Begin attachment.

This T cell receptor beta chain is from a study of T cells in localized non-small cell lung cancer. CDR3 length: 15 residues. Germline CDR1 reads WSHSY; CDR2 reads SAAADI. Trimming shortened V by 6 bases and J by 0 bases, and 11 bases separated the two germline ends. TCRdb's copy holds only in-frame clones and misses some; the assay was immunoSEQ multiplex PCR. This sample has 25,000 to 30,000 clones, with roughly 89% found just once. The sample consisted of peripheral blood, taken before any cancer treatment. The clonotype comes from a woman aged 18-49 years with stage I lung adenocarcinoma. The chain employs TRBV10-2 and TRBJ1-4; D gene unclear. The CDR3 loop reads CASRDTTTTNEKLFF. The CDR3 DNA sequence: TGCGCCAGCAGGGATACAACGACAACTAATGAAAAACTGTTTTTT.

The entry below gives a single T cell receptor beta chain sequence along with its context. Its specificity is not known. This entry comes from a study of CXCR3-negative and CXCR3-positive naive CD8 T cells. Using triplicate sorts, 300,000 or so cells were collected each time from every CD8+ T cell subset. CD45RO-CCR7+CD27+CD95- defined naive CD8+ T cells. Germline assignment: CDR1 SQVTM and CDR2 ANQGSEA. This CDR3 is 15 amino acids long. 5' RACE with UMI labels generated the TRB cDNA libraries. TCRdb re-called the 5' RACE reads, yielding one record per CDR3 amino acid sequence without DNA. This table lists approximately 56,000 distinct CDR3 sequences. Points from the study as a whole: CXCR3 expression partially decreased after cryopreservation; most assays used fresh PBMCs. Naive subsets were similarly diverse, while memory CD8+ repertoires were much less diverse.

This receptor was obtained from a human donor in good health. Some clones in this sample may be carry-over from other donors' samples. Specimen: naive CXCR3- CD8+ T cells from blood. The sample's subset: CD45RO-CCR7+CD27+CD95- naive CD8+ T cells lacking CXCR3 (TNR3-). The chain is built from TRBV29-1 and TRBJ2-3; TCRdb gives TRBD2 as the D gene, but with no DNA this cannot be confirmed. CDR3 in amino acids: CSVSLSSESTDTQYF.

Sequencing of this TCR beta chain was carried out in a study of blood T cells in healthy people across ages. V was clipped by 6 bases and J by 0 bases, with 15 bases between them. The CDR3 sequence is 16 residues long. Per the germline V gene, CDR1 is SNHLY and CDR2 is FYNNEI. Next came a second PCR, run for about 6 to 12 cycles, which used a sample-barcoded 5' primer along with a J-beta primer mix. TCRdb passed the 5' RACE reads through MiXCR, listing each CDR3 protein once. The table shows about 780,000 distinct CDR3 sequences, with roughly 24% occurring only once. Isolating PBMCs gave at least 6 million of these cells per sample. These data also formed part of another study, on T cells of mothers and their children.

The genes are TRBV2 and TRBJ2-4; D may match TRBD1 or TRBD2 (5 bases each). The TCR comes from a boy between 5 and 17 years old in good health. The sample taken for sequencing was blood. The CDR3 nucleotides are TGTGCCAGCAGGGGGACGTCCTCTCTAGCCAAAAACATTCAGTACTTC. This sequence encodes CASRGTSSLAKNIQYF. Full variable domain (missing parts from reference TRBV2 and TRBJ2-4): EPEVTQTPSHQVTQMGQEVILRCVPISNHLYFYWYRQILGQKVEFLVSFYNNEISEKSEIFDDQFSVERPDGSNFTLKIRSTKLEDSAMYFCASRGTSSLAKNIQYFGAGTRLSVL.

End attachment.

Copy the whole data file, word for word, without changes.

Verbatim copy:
This T cell receptor beta chain is from a study of T cells in localized non-small cell lung cancer. CDR3 length: 15 residues. Germline CDR1 reads WSHSY; CDR2 reads SAAADI. Trimming shortened V by 6 bases and J by 0 bases, and 11 bases separated the two germline ends. TCRdb's copy holds only in-frame clones and misses some; the assay was immunoSEQ multiplex PCR. This sample has 25,000 to 30,000 clones, with roughly 89% found just once. The sample consisted of peripheral blood, taken before any cancer treatment. The clonotype comes from a woman aged 18-49 years with stage I lung adenocarcinoma. The chain employs TRBV10-2 and TRBJ1-4; D gene unclear. The CDR3 loop reads CASRDTTTTNEKLFF. The CDR3 DNA sequence: TGCGCCAGCAGGGATACAACGACAACTAATGAAAAACTGTTTTTT.

The entry below gives a single T cell receptor beta chain sequence along with its context. Its specificity is not known. This entry comes from a study of CXCR3-negative and CXCR3-positive naive CD8 T cells. Using triplicate sorts, 300,000 or so cells were collected each time from every CD8+ T cell subset. CD45RO-CCR7+CD27+CD95- defined naive CD8+ T cells. Germline assignment: CDR1 SQVTM and CDR2 ANQGSEA. This CDR3 is 15 amino acids long. 5' RACE with UMI labels generated the TRB cDNA libraries. TCRdb re-called the 5' RACE reads, yielding one record per CDR3 amino acid sequence without DNA. This table lists approximately 56,000 distinct CDR3 sequences. Points from the study as a whole: CXCR3 expression partially decreased after cryopreservation; most assays used fresh PBMCs. Naive subsets were similarly diverse, while memory CD8+ repertoires were much less diverse.

This receptor was obtained from a human donor in good health. Some clones in this sample may be carry-over from other donors' samples. Specimen: naive CXCR3- CD8+ T cells from blood. The sample's subset: CD45RO-CCR7+CD27+CD95- naive CD8+ T cells lacking CXCR3 (TNR3-). The chain is built from TRBV29-1 and TRBJ2-3; TCRdb gives TRBD2 as the D gene, but with no DNA this cannot be confirmed. CDR3 in amino acids: CSVSLSSESTDTQYF.

Sequencing of this TCR beta chain was carried out in a study of blood T cells in healthy people across ages. V was clipped by 6 bases and J by 0 bases, with 15 bases between them. The CDR3 sequence is 16 residues long. Per the germline V gene, CDR1 is SNHLY and CDR2 is FYNNEI. Next came a second PCR, run for about 6 to 12 cycles, which used a sample-barcoded 5' primer along with a J-beta primer mix. TCRdb passed the 5' RACE reads through MiXCR, listing each CDR3 protein once. The table shows about 780,000 distinct CDR3 sequences, with roughly 24% occurring only once. Isolating PBMCs gave at least 6 million of these cells per sample. These data also formed part of another study, on T cells of mothers and their children.

The genes are TRBV2 and TRBJ2-4; D may match TRBD1 or TRBD2 (5 bases each). The TCR comes from a boy between 5 and 17 years old in good health. The sample taken for sequencing was blood. The CDR3 nucleotides are TGTGCCAGCAGGGGGACGTCCTCTCTAGCCAAAAACATTCAGTACTTC. This sequence encodes CASRGTSSLAKNIQYF. Full variable domain (missing parts from reference TRBV2 and TRBJ2-4): EPEVTQTPSHQVTQMGQEVILRCVPISNHLYFYWYRQILGQKVEFLVSFYNNEISEKSEIFDDQFSVERPDGSNFTLKIRSTKLEDSAMYFCASRGTSSLAKNIQYFGAGTRLSVL.